After spending a night in the Samburu lodge, we started our second day in Samburu Game Reserve with much anticipation. We were of high spirit and were determined identify more species during the Game Drive. Fortunately, things did happened according to our wish for this time.
Although the drive in the evening was not as fruitful, that in the morning allows us to have a glimpse of various rare and spectacular species. For instance, we had witnessed a gang of wild dos hunting down a Kirk’s Dikdik and a Grevy’s zebra slowly marching across the road. With these once-in-a-life-time encounters, we were fortunate to have observed most of the signature species in Samburu Game Reserve.
Speaking about the observations done during the Game Drives in the past two days spent in Samburu Game Reserve, it has come to my attention that the reserve has really not been following the code of conduct strictly, echoing our finding in our pre-trip research. It is discovered that most of the vehicles fails to maintain a distance of at least 20m away from the observed animal. Moreover, the number of vehicles gathering next to an animal simultaneously is observed to peak at 21, imposing disturbance towards the animal. The loud noise and flashlights emitted by the tourists also affect the livelihood of the animals. Even though park rangers were patrolling the reserve, no action from them is done to punish these violations of the code. Hence it is proved that Samburu Game Reserve has not been following the regulations strictly. Therefore, negative impacts to the natural habitats will be generated from ecotourism in the long term.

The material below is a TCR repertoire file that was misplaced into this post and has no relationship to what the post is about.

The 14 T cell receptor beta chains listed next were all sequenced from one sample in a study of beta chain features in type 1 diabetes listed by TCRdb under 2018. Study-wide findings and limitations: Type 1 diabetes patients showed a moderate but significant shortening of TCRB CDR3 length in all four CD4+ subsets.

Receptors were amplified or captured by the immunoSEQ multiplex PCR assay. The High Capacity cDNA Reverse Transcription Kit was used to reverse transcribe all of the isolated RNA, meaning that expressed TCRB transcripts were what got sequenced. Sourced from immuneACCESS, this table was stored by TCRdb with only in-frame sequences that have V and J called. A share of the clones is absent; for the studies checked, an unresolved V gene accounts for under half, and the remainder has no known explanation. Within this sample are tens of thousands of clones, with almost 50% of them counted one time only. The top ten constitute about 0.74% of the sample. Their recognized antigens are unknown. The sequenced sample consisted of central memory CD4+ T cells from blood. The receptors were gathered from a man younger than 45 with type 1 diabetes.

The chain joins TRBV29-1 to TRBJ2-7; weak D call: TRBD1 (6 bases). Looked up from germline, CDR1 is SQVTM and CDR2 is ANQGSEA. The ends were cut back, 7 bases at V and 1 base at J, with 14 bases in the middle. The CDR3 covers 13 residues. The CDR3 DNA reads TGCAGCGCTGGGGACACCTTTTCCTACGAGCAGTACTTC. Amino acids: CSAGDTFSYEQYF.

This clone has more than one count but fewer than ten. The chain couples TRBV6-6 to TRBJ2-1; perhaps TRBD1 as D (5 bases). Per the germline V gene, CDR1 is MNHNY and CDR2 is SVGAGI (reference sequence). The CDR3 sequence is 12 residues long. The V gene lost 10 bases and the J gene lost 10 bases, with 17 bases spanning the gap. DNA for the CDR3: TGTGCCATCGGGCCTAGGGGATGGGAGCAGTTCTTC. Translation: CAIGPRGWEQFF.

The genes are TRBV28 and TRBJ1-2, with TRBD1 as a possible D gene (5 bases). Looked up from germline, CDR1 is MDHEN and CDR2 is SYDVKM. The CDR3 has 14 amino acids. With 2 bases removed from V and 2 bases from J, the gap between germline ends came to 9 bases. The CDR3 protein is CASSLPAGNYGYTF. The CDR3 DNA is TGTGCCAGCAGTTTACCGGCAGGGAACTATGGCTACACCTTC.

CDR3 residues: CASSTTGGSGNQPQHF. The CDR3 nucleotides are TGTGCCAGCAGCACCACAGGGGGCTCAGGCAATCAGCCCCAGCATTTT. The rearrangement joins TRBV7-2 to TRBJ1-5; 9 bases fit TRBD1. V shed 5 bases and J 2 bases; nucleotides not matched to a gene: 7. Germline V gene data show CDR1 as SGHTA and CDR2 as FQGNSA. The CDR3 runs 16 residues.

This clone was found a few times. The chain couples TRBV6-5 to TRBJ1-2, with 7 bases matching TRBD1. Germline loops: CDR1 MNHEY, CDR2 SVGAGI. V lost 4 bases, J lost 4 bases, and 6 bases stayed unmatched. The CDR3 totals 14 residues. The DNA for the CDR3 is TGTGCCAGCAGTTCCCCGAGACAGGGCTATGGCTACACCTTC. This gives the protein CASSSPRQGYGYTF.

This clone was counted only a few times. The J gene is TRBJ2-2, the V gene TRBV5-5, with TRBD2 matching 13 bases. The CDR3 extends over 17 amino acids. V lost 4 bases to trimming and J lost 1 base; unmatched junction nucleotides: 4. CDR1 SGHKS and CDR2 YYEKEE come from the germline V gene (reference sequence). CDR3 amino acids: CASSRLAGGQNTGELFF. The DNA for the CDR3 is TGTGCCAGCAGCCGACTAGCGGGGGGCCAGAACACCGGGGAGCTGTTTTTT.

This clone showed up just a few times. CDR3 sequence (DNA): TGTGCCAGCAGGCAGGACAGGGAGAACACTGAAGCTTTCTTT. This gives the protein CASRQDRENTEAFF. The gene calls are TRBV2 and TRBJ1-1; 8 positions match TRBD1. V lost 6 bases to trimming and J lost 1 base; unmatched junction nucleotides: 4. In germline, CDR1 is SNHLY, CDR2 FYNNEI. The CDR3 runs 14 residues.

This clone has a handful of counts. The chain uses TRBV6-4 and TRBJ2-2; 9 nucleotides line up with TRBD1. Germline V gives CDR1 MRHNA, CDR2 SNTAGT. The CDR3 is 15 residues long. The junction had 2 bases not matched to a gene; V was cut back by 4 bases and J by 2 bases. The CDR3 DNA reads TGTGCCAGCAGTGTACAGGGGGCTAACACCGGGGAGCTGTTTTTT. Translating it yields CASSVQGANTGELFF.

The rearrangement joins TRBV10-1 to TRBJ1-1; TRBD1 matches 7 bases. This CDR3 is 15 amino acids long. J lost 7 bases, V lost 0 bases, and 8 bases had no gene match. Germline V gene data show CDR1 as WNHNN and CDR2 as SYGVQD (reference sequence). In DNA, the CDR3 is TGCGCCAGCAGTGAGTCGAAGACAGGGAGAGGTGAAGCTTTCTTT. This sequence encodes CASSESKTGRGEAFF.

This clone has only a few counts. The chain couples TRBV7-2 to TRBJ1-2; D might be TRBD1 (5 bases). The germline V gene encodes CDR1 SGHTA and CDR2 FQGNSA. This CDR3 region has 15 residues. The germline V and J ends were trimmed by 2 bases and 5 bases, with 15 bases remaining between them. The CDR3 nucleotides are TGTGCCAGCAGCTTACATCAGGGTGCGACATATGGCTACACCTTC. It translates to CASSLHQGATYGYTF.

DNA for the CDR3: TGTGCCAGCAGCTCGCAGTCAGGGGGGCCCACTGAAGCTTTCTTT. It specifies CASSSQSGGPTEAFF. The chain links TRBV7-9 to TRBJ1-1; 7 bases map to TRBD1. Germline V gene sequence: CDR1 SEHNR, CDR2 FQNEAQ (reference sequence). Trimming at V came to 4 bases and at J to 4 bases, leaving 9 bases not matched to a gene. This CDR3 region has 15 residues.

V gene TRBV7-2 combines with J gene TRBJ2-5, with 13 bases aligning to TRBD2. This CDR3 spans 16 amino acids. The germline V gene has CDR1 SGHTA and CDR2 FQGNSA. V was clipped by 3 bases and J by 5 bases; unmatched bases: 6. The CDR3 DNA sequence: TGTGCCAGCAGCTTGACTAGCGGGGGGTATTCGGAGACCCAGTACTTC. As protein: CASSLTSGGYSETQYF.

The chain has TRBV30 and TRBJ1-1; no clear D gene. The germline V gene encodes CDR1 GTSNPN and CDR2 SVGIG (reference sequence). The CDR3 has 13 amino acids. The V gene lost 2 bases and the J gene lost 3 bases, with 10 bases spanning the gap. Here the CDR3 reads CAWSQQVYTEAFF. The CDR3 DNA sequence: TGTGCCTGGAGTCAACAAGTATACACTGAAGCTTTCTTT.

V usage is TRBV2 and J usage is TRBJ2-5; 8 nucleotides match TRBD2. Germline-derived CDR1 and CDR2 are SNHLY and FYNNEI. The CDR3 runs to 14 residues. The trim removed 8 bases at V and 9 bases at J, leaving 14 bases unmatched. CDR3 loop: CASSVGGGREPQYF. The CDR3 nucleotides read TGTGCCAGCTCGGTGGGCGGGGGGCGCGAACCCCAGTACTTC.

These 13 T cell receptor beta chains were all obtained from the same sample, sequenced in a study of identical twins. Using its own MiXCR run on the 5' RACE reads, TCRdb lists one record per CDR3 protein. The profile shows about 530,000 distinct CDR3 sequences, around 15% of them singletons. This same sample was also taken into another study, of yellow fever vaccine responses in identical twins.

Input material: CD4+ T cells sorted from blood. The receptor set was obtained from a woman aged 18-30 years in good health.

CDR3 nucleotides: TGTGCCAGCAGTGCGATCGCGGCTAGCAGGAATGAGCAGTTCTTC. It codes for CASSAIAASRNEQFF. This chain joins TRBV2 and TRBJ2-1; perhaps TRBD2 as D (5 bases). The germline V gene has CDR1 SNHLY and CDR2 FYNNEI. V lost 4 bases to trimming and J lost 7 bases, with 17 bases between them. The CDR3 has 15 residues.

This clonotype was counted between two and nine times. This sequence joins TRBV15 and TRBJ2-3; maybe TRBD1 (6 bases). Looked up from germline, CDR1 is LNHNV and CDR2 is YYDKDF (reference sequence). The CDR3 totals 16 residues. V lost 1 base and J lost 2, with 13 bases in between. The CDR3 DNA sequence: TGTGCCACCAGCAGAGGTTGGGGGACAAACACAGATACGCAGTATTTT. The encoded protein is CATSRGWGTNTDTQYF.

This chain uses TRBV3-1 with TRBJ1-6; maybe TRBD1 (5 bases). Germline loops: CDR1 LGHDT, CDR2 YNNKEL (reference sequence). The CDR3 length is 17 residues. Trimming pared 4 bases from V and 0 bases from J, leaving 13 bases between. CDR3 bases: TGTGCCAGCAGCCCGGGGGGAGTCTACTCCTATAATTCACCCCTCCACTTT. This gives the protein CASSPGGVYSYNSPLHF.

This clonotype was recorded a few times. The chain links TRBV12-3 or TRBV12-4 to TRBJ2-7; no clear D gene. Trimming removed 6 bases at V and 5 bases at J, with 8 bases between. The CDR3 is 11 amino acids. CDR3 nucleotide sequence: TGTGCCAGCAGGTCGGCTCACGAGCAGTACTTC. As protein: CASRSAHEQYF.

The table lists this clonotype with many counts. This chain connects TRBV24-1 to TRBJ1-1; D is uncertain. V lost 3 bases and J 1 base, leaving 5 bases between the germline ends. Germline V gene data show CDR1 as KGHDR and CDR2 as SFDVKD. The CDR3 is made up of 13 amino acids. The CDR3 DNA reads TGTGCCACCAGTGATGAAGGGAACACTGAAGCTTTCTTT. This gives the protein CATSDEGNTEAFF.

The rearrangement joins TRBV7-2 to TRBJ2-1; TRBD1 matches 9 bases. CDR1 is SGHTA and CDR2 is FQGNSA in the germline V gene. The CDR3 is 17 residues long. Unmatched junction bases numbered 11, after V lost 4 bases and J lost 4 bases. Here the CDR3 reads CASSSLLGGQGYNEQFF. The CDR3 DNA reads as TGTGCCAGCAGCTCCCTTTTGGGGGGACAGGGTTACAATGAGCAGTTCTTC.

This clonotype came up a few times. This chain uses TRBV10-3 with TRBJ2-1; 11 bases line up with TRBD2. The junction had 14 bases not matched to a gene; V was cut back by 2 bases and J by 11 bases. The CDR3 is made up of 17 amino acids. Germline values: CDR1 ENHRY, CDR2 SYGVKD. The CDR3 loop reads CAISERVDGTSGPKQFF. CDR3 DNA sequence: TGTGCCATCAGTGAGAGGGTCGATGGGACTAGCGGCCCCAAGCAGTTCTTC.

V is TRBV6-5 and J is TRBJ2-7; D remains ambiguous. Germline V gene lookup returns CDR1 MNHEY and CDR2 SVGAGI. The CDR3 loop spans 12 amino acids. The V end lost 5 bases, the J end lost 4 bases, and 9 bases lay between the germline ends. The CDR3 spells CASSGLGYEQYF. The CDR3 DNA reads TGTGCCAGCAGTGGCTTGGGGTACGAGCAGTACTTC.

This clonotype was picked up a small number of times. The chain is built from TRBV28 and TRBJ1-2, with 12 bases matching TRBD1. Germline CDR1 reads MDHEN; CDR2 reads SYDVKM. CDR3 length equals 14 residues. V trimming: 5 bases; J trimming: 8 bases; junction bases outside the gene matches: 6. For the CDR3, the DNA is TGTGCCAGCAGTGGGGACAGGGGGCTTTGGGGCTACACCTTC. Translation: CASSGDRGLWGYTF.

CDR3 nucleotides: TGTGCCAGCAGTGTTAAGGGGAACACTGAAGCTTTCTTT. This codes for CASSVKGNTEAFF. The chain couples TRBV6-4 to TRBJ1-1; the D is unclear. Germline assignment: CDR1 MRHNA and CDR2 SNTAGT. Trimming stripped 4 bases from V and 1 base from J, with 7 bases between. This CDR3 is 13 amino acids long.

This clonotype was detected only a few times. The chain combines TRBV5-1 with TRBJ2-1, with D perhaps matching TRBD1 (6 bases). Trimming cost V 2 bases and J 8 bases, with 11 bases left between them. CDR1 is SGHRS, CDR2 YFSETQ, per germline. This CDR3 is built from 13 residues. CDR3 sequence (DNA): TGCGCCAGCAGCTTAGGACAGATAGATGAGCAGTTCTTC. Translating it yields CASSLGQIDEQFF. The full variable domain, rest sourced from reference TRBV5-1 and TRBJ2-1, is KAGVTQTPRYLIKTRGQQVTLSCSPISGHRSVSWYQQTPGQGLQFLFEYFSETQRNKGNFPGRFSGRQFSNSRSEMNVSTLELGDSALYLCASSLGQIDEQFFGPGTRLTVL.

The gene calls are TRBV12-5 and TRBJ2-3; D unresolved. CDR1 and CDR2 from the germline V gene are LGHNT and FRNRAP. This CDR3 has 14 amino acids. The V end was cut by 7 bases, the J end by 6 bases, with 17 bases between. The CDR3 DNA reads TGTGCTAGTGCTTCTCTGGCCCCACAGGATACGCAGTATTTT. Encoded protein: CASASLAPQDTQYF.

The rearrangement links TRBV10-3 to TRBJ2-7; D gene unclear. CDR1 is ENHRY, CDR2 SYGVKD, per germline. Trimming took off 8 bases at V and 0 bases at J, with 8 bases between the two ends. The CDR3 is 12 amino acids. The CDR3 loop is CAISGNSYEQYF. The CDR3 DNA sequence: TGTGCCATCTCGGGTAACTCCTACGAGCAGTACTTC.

Not only did we experience a few game drives, we had also conduct a local village visit in a nomad tribe nearby. This visit addresses the cultural segment of ecotourism as ecotourism also aims to foster cultural learning and exchange. After being greeted by colorfully dressed natives with two traditional dances, we then enter the village to observe the interior of the self-made simple huts and other special traditions. The visit is definitely an eye-opener to me as it allows me to understand the hierarchy system and livelihood of the Samburu natives. On the other hand, I also felt pity for them when learning that the whole village is facing hardships currently due to a drought last year. Seeing them enthusiastically urging us to buy their hand-made souvenirs just to receive a few more dollars to support their daily necessities really ache my heart. What’s more shocking is that the waiter in the lodge that I chat with a lot actually comes from this exact village. His sharing about his village really impacted me as I saw sadness and despair when he revealed this fact.
In conclusion, the time spent in Samburu Game Reserve was extremely valuable and educational to me. It shall be cherished in the bottom of my heart for the rest of my life.